When I ruminate about pain I can really sink into the horrific reality of it. About how hard it is to function. About how hard it is to do anything. How it is just endless. And my worries over the future. And sometimes pain swallows us whole and we are incapable of thinking about anything else. It can consume. And even when it is our baseline pain it is extremely hard to think through and function. Thinking about it happens. Like just thinking about how hard it is going to be getting through that day of work. Or the next day of work when you are in too much pain to sleep.

There is a pain -so utter- It swallows substance up.

When I cope with chronic pain I acknowledge the pain. It is there. And I have to deal with that reality. I have to adjust accordingly. Severe high pain is complete rest mode. And every other day is based on intensity. I consciously pace my activities. I am careful with my time and energy. I rest when I need to. I respond to every migraine with a strategy (Ice, migraine balm, meditation, maybe medication that day, or maybe it is a non-triptan day). And my level of functionality adjusts to the level of pain. I do try to engage in things that I use for distractions; writing, blogging or reading. All sorts of things.

Fact is, we are aware of pain all the time

We are aware of it. And that is how we adjust to it.

I do not honestly know if verbalizing our experience frequently causes that distance we try to keep from the experience to be narrower. If it makes us dwell on it. Or ruminate more. Maybe it does. And maybe that does mean we need some sort of journal to just complain in once a day. To get those frustrations out that we always have. I don’t know. But I don’t think complaining about it when it is severe is a problem. I am stuck in a four-day migraine right now. Today the intensity has gone down. But day one was severe. Day two was epic pain levels. I was laid flat out by it. I made the entire house as dark and quiet as humanly possible. I did everything I could to manage the pain. Nothing touched it. I just lay on the couch all day, enduring it. Telling my spouse about it makes him understand I am not functioning. It enables him to understand what I am doing to get through it as necessary. No light. Quiet. When pain is that high up there my management of it alters to ‘just get through it’ mode. And making others aware of that mode means they are less inclined to turn on a light or make a lot of noise. And they know activities just are not going to happen. Plans not achieved. No accomplishments or productivity possible.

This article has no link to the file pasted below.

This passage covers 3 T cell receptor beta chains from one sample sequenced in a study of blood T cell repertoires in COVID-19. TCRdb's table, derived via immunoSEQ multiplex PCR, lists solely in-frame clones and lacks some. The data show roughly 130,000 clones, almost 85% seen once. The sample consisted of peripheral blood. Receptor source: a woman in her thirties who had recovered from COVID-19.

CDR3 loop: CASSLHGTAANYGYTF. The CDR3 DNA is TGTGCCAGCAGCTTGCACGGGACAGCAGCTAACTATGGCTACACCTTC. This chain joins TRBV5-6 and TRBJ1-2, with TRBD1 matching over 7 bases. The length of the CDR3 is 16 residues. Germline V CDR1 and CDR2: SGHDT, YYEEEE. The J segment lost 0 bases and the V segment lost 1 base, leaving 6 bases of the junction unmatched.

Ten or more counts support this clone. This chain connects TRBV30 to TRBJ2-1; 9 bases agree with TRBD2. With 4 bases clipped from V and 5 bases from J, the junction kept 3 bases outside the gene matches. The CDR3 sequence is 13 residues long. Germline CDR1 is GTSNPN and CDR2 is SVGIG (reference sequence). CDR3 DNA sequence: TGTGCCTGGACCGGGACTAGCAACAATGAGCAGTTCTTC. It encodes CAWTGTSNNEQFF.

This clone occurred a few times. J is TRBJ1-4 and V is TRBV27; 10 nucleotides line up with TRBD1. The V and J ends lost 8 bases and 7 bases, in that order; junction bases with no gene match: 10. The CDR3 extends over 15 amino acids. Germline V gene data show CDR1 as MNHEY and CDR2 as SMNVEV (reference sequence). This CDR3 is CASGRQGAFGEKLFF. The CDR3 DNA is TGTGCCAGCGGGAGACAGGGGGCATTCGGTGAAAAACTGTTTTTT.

So maybe informing is a good idea. Maybe not complaining, or wallowing as the article suggests, but informing. My psychologist had told me my stoic nature didn’t help my spouse understand where my limits were that day. And that I had to communicate more. I am very into suffering silently apparently. There is still a part of us that wants people to comprehend the depth of the experience. I like the idea of a complaint journal, for like mid-day, and then my gratitude journal in the evening. So yeah, I don’t want to wallow in it. But the reality is that sometimes it does consume us due to its very nature.

Other posts to check out:

Chronic illness: That isn’t me

A complaint letter to pain

Chronic illness: Self-identity

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6 comments

  1. I agree with everything you said. Wallowing to some extent is unavoidable – it’s our constant reality. I find that when I’m having one of those crying inside bad days that when I tell my girlfriends (we 4 have a group chat on facebook) I feel like a weight has been lifted from getting it out of my head. Actually crying would hurt to much but a big sigh after telling is doable and even feels good.

    Liked by 1 person

    1. I know what you mean. With migraine crying is just out of the question due to it enhancing pain. But when we get it out there, this acknowledgement by others of our suffering really helps.

      Liked by 1 person

  2. The hardest part of communicating with someone who has whole different experience of life is that they have a tendency to over estimate your condition. If you have a bad day they think your condition is a lot worse than it is, but if you have a good dAy they tend to think your condition is improving, whereas the reality is that you are still operating within your “normal” range. Then it is difficult to communicate when something new is really wrong with you.

    Liked by 1 person